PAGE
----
[AI] Scanning money

Shiv shivraheja at gmail.com
Sun Feb 10 12:28:20 EST 2008

indianexpress.com :: Scanning money

Scanning money

Posted online: Sunday, February 10, 2008 at 1006 hrs IST

NO NEED to visit a branch or an ATM-soon you may be able to deposit cheques by scanning them at home and sending them electronically to your bank.

This is possible because of the US' Cheque Clearing for the 21st Century Act, passed in 2003, which allows banks to exchange electronic images of cheques.
Already about half of all cheques are scanned by businesses or the banks they are deposited into and not shipped in bags back to the banks on which they
were drawn.

Fiserv, the big transaction services company, has announced a new software that will enable banks to let home users deposit cheques by scanning them. It
already has a similar service for small and medium businesses.

The technology has been debugged through several years of working with businesses, and meanwhile consumers increasingly have scanners at home, largely in
the form of all-in-one printer units.

To use the service, consumers would sign onto their bank's Web site, activate a piece of software, type in the amount, and then scan the front and back
side of each cheque they want to deposit. The bank has the option of immediately sending it to be cleared or have a human review it first.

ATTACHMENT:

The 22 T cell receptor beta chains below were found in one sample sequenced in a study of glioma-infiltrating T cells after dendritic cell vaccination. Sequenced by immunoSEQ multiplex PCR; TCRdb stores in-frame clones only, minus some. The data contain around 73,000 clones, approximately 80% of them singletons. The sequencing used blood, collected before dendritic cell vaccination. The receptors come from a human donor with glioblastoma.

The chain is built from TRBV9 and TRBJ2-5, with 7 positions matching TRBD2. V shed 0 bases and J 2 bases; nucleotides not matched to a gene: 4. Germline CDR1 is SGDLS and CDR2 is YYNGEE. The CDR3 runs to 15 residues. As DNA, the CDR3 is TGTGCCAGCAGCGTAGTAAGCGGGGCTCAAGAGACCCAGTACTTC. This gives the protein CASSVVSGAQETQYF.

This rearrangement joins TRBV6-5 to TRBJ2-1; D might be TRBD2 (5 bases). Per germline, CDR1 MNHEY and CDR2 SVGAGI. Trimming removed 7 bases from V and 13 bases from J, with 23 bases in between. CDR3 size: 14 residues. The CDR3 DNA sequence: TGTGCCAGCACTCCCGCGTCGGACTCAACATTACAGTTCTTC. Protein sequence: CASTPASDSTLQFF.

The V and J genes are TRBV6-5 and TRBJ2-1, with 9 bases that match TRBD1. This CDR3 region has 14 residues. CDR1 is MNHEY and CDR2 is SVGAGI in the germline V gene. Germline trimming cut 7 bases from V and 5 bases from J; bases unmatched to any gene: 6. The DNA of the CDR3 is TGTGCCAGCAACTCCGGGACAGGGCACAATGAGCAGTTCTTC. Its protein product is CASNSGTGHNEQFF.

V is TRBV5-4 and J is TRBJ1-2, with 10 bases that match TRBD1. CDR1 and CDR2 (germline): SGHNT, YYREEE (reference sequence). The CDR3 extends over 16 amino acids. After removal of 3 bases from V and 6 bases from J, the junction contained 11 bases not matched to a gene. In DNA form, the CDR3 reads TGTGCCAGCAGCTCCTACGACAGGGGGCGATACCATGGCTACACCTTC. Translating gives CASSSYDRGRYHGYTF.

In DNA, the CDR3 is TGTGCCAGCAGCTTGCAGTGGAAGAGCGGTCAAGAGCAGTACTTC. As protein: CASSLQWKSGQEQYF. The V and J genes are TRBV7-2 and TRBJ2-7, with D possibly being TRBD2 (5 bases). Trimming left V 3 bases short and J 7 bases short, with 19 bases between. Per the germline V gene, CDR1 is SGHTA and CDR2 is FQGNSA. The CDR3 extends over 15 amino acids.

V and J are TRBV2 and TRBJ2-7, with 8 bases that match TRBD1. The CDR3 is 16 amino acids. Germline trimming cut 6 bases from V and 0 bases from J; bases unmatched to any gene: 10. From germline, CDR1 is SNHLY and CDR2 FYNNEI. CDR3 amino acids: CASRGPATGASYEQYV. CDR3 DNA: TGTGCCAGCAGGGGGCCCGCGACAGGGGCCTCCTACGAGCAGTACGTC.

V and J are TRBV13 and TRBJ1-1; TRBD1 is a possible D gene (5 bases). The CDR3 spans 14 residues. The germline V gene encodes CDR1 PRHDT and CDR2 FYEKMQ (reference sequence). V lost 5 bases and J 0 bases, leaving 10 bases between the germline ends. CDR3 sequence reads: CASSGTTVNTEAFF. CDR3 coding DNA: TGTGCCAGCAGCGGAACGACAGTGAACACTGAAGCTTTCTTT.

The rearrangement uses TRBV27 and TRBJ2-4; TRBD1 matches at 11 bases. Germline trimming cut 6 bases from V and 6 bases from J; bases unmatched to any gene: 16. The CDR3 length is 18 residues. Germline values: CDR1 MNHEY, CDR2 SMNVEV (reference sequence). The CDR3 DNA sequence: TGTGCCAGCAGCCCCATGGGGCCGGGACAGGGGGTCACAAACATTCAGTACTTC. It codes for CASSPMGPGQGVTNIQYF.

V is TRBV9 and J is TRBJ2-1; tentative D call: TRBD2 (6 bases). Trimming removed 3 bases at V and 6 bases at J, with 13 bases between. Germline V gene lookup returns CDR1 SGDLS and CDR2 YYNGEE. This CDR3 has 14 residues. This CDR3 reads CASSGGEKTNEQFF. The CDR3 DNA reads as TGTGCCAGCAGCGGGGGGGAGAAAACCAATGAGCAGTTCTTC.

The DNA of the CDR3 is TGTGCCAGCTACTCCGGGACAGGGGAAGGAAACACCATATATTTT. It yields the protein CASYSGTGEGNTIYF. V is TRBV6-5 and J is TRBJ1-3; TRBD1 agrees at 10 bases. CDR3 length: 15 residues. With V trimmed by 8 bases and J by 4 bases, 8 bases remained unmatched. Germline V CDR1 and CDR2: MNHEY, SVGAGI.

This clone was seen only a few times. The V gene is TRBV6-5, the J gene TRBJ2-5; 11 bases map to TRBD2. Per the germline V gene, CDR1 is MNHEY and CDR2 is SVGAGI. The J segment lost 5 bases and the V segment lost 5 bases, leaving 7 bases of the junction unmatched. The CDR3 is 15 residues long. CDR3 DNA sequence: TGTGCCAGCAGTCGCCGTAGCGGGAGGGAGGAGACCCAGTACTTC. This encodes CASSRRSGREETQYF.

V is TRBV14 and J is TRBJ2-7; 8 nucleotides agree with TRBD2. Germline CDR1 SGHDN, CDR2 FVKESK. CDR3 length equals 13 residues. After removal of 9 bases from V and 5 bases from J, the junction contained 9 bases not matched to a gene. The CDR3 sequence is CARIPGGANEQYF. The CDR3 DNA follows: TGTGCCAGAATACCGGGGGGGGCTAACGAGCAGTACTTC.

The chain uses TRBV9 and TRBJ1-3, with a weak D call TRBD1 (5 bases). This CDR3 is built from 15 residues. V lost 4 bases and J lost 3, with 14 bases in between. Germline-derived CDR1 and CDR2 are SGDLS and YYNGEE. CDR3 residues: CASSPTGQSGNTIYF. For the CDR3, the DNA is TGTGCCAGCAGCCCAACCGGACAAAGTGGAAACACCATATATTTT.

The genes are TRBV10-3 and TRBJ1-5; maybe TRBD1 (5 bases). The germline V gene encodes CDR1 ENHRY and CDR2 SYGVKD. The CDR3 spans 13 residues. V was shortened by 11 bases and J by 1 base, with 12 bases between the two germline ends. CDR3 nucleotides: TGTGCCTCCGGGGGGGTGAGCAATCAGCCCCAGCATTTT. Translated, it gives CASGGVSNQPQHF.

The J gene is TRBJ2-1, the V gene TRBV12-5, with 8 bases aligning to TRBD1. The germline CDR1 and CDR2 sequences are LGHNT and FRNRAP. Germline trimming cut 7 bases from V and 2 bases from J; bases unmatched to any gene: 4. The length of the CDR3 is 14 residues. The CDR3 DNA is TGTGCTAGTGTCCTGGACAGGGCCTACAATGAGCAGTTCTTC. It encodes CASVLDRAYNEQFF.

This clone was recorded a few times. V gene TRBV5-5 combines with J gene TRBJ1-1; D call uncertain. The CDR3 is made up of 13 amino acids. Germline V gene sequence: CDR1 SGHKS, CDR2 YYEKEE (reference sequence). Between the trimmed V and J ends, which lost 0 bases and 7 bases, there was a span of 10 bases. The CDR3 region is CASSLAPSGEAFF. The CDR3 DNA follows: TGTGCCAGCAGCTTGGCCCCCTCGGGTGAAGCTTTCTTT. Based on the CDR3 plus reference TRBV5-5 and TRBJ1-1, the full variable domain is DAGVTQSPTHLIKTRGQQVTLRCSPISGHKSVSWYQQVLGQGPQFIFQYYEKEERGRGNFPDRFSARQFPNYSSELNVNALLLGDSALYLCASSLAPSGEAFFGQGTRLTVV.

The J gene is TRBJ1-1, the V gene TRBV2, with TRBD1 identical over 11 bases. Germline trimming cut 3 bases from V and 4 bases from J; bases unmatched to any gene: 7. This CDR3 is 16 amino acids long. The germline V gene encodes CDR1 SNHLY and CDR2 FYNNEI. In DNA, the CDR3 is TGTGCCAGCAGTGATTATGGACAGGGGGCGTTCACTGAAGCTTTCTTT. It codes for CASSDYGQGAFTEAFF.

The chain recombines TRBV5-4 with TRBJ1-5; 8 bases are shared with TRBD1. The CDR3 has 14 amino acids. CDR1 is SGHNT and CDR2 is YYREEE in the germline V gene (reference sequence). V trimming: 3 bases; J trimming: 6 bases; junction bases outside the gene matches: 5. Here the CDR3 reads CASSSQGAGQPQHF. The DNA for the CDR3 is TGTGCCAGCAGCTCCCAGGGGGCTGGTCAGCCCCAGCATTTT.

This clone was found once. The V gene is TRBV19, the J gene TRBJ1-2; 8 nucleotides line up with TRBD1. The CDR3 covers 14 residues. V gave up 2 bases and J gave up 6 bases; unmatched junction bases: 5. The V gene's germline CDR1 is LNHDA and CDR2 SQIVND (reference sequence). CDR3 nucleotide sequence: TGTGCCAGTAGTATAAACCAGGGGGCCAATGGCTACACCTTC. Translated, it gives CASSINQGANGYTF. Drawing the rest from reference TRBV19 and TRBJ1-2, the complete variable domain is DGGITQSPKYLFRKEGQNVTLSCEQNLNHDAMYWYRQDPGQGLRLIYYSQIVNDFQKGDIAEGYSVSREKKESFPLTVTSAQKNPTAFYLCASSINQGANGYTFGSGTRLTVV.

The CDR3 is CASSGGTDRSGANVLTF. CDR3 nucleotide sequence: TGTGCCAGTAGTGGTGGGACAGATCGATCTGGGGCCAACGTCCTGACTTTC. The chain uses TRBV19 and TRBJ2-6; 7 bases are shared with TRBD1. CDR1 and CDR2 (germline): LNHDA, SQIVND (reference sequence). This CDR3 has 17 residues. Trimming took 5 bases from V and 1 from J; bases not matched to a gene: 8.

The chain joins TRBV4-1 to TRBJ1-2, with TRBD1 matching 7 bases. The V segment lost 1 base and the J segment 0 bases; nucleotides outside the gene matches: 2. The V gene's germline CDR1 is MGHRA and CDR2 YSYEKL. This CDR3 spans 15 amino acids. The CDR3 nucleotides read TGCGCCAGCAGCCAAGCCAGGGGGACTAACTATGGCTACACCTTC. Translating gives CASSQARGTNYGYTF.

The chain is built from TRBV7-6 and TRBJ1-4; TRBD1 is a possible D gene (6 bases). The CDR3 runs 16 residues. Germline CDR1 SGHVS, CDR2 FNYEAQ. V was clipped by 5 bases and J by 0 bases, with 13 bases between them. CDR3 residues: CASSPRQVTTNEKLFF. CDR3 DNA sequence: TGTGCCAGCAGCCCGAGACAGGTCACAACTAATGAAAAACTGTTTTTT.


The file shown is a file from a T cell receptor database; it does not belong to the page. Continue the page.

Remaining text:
Springhetti said that some banks may charge an extra fee for this service, but others may give it free to customers. He expects it will be especially popular
among brokerage firms and banks that deal with more affluent customers.

Fraud, of course, is an issue. A scanner can't detect all the anti-fraud features now built into paper cheques, such as special stock and watermarks. Banking
groups are developing new anti-fraud technologies that can be detected by scanners, but these have not been widely deployed.

Still, Springhetti said there are ways to combat fraud. Fiserv and others do have software meant to analyse images for signs of fakery. And there are other
models that look for suspicious patterns of behaviour that may indicate fraud.

Put me down in the category of people who would be glad to use this sort of thing, assuming it was free. Diverting myself to make a deposit in the bank
adds nothing to my life.

But it also shows that there is something seriously out of whack about the way the banking system has evolved.

In the electronic age, there really isn't a need to use paper at all to get money from one bank's computer to another bank's computer. But the system of
routing and account numbers used for direct deposit is simply too cumbersome to use for payments. It can't be that hard to figure out a better way. But
for now, we're either going to the bank or trying to get our scanners to work right.
- Saul Hansell (NYT)


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